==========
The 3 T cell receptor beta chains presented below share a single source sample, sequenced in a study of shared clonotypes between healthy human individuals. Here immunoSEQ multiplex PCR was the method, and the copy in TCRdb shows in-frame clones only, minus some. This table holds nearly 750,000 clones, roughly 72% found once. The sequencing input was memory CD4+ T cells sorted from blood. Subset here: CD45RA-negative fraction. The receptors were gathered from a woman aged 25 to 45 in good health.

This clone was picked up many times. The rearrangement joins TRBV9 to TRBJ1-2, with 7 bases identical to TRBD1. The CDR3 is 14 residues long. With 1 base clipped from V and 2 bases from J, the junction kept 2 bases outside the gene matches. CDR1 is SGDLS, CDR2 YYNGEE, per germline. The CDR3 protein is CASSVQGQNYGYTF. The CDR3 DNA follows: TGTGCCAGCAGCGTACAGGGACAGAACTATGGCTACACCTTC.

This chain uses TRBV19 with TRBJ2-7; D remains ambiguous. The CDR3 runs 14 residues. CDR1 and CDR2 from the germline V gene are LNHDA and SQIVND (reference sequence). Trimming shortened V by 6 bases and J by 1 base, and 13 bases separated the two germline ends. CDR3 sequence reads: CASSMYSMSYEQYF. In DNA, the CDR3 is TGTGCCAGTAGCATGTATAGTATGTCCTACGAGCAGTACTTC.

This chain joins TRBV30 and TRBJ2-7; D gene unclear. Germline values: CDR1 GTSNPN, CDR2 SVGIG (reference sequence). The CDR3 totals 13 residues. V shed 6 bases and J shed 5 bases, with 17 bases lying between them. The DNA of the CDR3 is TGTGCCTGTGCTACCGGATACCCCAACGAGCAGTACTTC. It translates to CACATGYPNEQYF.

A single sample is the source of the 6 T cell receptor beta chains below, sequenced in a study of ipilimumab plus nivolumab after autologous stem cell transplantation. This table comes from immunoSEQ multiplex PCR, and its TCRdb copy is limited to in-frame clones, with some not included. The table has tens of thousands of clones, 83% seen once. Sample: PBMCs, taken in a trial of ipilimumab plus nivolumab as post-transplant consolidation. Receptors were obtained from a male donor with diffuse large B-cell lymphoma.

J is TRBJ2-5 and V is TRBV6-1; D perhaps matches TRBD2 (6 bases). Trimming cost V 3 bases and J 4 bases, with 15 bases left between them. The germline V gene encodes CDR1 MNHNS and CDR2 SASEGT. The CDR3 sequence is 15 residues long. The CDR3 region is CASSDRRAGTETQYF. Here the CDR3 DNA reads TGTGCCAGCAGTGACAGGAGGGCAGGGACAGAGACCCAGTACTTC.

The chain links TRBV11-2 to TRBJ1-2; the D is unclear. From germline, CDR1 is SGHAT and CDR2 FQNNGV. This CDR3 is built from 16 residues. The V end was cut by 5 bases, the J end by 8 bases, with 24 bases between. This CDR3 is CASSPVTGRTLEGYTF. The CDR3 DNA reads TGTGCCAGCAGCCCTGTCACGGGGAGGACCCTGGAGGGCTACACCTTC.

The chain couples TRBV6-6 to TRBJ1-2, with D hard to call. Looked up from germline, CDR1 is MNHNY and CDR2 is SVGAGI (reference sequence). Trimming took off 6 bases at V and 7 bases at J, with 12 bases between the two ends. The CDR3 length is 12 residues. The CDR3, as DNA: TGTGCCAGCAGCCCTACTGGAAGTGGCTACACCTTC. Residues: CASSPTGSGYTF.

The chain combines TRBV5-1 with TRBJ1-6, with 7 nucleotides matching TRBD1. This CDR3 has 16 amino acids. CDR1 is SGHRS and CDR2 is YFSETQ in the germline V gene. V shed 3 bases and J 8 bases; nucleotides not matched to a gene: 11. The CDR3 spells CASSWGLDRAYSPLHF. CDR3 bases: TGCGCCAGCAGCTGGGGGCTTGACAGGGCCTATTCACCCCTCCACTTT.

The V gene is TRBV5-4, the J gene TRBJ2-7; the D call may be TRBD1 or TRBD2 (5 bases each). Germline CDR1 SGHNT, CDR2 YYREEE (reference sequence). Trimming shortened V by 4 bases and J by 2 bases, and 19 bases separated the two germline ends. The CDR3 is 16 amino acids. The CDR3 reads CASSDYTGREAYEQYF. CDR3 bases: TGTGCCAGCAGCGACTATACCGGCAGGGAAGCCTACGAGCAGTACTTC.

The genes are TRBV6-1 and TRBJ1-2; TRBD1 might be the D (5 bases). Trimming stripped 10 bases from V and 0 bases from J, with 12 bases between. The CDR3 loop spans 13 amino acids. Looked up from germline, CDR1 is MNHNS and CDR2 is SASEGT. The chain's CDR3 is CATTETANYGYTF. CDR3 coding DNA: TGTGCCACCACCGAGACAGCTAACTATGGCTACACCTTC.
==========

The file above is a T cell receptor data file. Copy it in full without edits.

The 3 T cell receptor beta chains presented below share a single source sample, sequenced in a study of shared clonotypes between healthy human individuals. Here immunoSEQ multiplex PCR was the method, and the copy in TCRdb shows in-frame clones only, minus some. This table holds nearly 750,000 clones, roughly 72% found once. The sequencing input was memory CD4+ T cells sorted from blood. Subset here: CD45RA-negative fraction. The receptors were gathered from a woman aged 25 to 45 in good health.

This clone was picked up many times. The rearrangement joins TRBV9 to TRBJ1-2, with 7 bases identical to TRBD1. The CDR3 is 14 residues long. With 1 base clipped from V and 2 bases from J, the junction kept 2 bases outside the gene matches. CDR1 is SGDLS, CDR2 YYNGEE, per germline. The CDR3 protein is CASSVQGQNYGYTF. The CDR3 DNA follows: TGTGCCAGCAGCGTACAGGGACAGAACTATGGCTACACCTTC.

This chain uses TRBV19 with TRBJ2-7; D remains ambiguous. The CDR3 runs 14 residues. CDR1 and CDR2 from the germline V gene are LNHDA and SQIVND (reference sequence). Trimming shortened V by 6 bases and J by 1 base, and 13 bases separated the two germline ends. CDR3 sequence reads: CASSMYSMSYEQYF. In DNA, the CDR3 is TGTGCCAGTAGCATGTATAGTATGTCCTACGAGCAGTACTTC.

This chain joins TRBV30 and TRBJ2-7; D gene unclear. Germline values: CDR1 GTSNPN, CDR2 SVGIG (reference sequence). The CDR3 totals 13 residues. V shed 6 bases and J shed 5 bases, with 17 bases lying between them. The DNA of the CDR3 is TGTGCCTGTGCTACCGGATACCCCAACGAGCAGTACTTC. It translates to CACATGYPNEQYF.

A single sample is the source of the 6 T cell receptor beta chains below, sequenced in a study of ipilimumab plus nivolumab after autologous stem cell transplantation. This table comes from immunoSEQ multiplex PCR, and its TCRdb copy is limited to in-frame clones, with some not included. The table has tens of thousands of clones, 83% seen once. Sample: PBMCs, taken in a trial of ipilimumab plus nivolumab as post-transplant consolidation. Receptors were obtained from a male donor with diffuse large B-cell lymphoma.

J is TRBJ2-5 and V is TRBV6-1; D perhaps matches TRBD2 (6 bases). Trimming cost V 3 bases and J 4 bases, with 15 bases left between them. The germline V gene encodes CDR1 MNHNS and CDR2 SASEGT. The CDR3 sequence is 15 residues long. The CDR3 region is CASSDRRAGTETQYF. Here the CDR3 DNA reads TGTGCCAGCAGTGACAGGAGGGCAGGGACAGAGACCCAGTACTTC.

The chain links TRBV11-2 to TRBJ1-2; the D is unclear. From germline, CDR1 is SGHAT and CDR2 FQNNGV. This CDR3 is built from 16 residues. The V end was cut by 5 bases, the J end by 8 bases, with 24 bases between. This CDR3 is CASSPVTGRTLEGYTF. The CDR3 DNA reads TGTGCCAGCAGCCCTGTCACGGGGAGGACCCTGGAGGGCTACACCTTC.

The chain couples TRBV6-6 to TRBJ1-2, with D hard to call. Looked up from germline, CDR1 is MNHNY and CDR2 is SVGAGI (reference sequence). Trimming took off 6 bases at V and 7 bases at J, with 12 bases between the two ends. The CDR3 length is 12 residues. The CDR3, as DNA: TGTGCCAGCAGCCCTACTGGAAGTGGCTACACCTTC. Residues: CASSPTGSGYTF.

The chain combines TRBV5-1 with TRBJ1-6, with 7 nucleotides matching TRBD1. This CDR3 has 16 amino acids. CDR1 is SGHRS and CDR2 is YFSETQ in the germline V gene. V shed 3 bases and J 8 bases; nucleotides not matched to a gene: 11. The CDR3 spells CASSWGLDRAYSPLHF. CDR3 bases: TGCGCCAGCAGCTGGGGGCTTGACAGGGCCTATTCACCCCTCCACTTT.

The V gene is TRBV5-4, the J gene TRBJ2-7; the D call may be TRBD1 or TRBD2 (5 bases each). Germline CDR1 SGHNT, CDR2 YYREEE (reference sequence). Trimming shortened V by 4 bases and J by 2 bases, and 19 bases separated the two germline ends. The CDR3 is 16 amino acids. The CDR3 reads CASSDYTGREAYEQYF. CDR3 bases: TGTGCCAGCAGCGACTATACCGGCAGGGAAGCCTACGAGCAGTACTTC.

The genes are TRBV6-1 and TRBJ1-2; TRBD1 might be the D (5 bases). Trimming stripped 10 bases from V and 0 bases from J, with 12 bases between. The CDR3 loop spans 13 amino acids. Looked up from germline, CDR1 is MNHNS and CDR2 is SASEGT. The chain's CDR3 is CATTETANYGYTF. CDR3 coding DNA: TGTGCCACCACCGAGACAGCTAACTATGGCTACACCTTC.